E. coli and hemolytic anemia
Healthy Eating: Don't eat canned, packaged or processed food.

They call it an e. coli infection but technically it's a rash of cases of hemoltyic uremic syndrome, or HUS. I  don't know if they are doing this in order to keep it simple or to cover up something. HUS is not caused by the e. coli bacterium per se, but by a mold, fungus or biofilm  which e. coli forms with a. niger under adverse conditions. The most adverse condition, from our oxygen-breathing point of view, is anaerobic, or without oxygen.

Once upon a time there was no oxygen on this planet, and the air was made of gases that were poison to us, and the only life-forms were microbes that could grow in anaerobic conditions. As oxygen replaced methane as a dominant gas in Earth's atomosphre, those anaerobic organisms either had to adapt, move to a part of the planet where there was no air, or die. Of those that adapted, some (or all) retain the ability either to revert back to their anaerobic form or have other strategies that enable them to live again as anaerobes, producting the poisons that are deadly to .us. A familiar example is botulism, caused by c. botulinum bacteria being left alive in a can that has been hermetically sealed (industry-speak for turned into an anaerobic environment).

The infection that affected Germany in May of 2011 was similar to one that occurred in the U.S., that was eventually blamed on eating baby spinach. Originally, the German infection was blamed on Spanish cucumbers, but, under intense pressure from the Spanish government, blame was shifted to German bean sprouts. And what do baby spinach, Spanish cucumbers and German bean sprouts all have in common? They are sold in anaerobic plastic packages. (For non-European readers: cucumbers in Europe are frequently sold in plastic shrink wrap.)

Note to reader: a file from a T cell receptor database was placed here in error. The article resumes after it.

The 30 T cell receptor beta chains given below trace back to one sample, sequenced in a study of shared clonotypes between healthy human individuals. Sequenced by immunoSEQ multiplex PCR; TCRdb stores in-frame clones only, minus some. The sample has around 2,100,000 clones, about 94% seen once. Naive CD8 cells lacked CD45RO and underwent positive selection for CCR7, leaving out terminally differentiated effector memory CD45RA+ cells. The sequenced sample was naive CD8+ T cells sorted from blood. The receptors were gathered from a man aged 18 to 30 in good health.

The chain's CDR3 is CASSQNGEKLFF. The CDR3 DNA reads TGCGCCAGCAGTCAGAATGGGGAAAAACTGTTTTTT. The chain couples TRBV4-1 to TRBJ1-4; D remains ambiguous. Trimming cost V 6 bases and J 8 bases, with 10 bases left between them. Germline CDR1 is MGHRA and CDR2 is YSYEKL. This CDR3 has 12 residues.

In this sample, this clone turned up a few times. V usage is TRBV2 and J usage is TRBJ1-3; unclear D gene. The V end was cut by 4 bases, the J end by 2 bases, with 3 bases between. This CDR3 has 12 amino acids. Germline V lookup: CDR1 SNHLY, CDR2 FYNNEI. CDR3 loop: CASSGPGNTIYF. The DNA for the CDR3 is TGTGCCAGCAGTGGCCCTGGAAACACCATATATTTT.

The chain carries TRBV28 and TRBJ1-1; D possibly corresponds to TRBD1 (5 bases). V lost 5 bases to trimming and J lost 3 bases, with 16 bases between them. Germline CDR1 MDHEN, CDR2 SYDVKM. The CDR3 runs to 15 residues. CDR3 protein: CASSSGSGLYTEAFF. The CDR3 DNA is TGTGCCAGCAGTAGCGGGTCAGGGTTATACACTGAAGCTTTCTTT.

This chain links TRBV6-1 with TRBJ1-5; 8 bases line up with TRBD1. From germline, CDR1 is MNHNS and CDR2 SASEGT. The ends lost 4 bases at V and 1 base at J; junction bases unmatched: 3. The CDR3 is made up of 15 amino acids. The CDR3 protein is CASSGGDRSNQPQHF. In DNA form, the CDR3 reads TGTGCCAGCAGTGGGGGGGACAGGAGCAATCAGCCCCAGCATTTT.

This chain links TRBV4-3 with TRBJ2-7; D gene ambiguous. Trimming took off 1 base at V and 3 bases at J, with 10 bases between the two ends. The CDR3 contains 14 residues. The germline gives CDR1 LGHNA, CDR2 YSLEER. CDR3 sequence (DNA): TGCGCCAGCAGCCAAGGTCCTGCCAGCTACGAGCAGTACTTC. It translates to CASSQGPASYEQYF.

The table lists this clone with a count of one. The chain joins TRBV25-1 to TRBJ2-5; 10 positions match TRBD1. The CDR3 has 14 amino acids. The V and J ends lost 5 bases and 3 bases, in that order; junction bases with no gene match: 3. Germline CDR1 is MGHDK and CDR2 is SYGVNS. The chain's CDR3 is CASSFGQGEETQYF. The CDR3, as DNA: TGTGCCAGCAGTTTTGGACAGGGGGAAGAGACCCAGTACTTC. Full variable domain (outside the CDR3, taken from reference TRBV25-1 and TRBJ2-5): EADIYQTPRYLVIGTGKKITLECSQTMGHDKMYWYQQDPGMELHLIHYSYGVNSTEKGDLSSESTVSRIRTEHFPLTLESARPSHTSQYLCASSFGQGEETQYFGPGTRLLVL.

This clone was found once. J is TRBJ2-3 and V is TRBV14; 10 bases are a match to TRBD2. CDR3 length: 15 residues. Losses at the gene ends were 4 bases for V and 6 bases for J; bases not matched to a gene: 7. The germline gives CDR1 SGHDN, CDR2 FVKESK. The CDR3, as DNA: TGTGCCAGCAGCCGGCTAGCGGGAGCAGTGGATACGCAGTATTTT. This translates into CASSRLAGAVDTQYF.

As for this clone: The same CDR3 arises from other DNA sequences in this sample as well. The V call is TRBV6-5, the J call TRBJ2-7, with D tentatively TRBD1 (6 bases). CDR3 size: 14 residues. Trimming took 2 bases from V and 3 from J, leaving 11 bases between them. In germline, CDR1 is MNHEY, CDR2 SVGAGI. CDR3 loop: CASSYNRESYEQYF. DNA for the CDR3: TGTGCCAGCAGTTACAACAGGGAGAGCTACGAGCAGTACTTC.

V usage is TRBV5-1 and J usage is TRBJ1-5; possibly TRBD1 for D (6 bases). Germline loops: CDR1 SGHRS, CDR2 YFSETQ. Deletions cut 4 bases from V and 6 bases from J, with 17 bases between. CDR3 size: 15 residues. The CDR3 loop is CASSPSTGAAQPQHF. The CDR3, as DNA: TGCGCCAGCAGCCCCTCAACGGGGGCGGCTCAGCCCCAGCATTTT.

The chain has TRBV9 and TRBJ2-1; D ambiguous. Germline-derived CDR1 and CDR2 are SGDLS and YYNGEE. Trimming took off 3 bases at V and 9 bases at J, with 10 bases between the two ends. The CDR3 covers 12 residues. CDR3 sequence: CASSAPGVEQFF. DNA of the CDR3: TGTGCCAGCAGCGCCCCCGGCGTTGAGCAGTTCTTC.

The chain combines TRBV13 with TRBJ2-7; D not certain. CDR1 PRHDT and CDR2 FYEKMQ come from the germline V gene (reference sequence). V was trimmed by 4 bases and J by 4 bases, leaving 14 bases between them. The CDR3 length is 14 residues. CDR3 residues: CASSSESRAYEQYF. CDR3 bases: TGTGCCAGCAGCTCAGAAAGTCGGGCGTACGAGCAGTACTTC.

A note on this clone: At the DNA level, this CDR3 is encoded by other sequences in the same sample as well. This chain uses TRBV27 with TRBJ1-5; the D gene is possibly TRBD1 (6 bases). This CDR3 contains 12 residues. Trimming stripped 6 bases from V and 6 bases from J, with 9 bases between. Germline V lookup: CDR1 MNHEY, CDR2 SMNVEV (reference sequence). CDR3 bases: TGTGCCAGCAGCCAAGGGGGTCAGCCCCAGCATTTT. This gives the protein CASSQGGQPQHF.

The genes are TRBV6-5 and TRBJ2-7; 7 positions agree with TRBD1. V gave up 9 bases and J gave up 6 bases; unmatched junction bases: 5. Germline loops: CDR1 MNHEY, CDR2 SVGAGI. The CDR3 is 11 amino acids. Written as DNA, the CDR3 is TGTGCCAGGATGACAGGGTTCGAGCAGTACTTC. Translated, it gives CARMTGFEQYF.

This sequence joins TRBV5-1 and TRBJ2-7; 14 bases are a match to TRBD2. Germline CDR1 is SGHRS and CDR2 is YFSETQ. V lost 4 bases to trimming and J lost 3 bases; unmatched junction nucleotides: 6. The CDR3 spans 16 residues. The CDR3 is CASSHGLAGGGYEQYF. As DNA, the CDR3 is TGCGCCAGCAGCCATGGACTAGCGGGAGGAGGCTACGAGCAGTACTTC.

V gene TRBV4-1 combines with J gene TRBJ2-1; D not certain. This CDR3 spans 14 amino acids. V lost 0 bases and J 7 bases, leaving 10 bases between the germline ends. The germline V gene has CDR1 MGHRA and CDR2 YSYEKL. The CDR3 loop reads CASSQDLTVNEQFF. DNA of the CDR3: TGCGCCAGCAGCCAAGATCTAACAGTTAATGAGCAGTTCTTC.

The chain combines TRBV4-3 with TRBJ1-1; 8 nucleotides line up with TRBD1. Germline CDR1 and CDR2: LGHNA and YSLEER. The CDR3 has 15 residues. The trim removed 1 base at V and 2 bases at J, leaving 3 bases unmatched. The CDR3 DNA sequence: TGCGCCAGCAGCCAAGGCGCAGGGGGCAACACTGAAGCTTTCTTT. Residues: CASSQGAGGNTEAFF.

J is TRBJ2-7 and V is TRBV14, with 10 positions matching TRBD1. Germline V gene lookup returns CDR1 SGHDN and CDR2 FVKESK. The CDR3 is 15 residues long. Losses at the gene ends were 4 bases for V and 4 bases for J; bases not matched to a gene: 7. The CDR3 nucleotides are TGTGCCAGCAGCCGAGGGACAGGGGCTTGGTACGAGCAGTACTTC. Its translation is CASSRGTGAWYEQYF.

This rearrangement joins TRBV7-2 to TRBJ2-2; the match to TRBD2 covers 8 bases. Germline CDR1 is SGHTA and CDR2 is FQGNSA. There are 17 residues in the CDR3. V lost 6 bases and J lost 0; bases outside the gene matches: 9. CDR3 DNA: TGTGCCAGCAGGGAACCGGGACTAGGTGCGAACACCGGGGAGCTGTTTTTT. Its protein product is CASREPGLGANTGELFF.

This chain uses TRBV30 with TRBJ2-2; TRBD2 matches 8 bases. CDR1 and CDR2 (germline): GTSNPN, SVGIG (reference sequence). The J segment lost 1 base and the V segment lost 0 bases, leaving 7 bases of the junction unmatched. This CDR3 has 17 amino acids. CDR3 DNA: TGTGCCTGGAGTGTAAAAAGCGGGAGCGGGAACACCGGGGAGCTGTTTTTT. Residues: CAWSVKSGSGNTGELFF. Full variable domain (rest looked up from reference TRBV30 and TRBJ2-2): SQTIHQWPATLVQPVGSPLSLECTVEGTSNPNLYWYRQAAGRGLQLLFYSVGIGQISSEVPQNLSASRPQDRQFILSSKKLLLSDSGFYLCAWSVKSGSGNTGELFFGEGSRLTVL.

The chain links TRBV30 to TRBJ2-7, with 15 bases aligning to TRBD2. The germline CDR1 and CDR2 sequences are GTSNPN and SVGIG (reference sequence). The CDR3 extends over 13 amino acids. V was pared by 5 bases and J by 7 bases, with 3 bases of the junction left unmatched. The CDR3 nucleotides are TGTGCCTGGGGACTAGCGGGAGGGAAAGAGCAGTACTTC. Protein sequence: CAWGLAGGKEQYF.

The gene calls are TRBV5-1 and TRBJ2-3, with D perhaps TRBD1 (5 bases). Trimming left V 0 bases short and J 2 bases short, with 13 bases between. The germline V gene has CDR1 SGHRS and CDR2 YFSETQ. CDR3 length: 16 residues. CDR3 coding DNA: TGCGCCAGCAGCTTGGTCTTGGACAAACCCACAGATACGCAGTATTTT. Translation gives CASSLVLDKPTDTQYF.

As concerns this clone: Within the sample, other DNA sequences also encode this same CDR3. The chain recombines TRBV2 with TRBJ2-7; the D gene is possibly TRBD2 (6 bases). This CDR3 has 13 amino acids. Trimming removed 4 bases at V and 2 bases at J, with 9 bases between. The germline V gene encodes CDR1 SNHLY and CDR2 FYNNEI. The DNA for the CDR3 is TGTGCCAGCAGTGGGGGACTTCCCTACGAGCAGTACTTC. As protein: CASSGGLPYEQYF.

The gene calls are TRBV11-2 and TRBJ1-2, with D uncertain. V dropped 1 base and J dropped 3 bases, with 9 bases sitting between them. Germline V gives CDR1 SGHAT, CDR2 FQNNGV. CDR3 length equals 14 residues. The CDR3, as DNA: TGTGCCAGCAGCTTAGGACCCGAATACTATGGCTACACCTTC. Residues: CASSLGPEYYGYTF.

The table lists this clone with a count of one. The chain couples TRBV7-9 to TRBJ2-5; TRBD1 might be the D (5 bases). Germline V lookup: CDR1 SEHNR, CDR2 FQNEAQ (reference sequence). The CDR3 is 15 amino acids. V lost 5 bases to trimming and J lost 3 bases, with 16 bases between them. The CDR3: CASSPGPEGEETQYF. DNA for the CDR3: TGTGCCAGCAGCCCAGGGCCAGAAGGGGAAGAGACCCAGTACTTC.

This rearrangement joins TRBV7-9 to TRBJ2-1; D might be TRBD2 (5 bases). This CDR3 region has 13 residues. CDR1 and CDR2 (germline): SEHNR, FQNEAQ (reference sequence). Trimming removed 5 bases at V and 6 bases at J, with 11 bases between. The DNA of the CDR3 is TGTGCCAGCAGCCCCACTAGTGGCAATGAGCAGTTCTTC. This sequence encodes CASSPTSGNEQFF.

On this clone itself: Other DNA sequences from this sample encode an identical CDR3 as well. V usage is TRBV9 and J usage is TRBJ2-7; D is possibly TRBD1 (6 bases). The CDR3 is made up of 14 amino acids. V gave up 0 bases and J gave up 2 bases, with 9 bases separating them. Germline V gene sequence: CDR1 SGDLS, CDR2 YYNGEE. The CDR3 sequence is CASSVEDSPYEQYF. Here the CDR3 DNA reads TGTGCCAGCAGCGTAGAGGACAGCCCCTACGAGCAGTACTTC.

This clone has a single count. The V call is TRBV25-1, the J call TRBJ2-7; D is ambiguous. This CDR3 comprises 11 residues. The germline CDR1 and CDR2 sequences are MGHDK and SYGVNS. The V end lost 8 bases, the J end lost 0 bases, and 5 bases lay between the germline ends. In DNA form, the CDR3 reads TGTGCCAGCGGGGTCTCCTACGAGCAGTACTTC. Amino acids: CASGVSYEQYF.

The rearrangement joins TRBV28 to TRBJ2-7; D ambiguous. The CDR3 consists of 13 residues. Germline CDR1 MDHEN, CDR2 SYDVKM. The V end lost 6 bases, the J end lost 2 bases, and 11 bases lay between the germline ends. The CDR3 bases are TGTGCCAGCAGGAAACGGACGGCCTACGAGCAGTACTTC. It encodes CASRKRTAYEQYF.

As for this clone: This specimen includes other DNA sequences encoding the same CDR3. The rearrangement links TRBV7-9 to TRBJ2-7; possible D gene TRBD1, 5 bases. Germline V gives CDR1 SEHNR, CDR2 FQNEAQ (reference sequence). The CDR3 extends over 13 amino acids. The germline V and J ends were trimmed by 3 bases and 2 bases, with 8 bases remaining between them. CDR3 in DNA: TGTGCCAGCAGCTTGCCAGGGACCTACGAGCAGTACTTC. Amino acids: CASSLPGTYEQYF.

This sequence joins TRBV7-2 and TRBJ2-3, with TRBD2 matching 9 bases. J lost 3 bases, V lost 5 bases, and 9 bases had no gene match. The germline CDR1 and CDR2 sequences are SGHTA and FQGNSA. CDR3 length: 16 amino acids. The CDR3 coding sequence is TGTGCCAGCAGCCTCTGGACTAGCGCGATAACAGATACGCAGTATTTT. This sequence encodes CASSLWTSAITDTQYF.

The reason for shrink-wrapping cucumbers and putting spinach and bean sprouts into sealed plastic bags is to prolong shelf life, which increases profit. The packaging operation involves first gassing or irradiating the food so that it is sterile (hopefully) and then putting it into the plastic bag and sealing it so that it is airtight.  However, if the sterilzation is incomplete, then there can be microbes left under the plastic that can grow (or "evolve")  in their anaerobic form. This is what I believe happened in each of the cases involved. I doubt that there will ever be even a whiff of a suggestion that plastic packaging is causing this latest outbreak, because plastic packaging, like sterilizing raw milk, is profitable to big "food"-producing industry.

I  recommend avoiding eating anything sold in packages, especially sealed ones.

Beware food from the health food store labelled "Organically Grown".

"Organically grown", instead of "Organic", means that the food was subject  to non-organic chemicals or processes after it was harvested. If you want to avoid being the first case of food poisoning from toxins produced in food in airtight packages, buy foods such as rice or grains from large, open bins rather than sealed packages.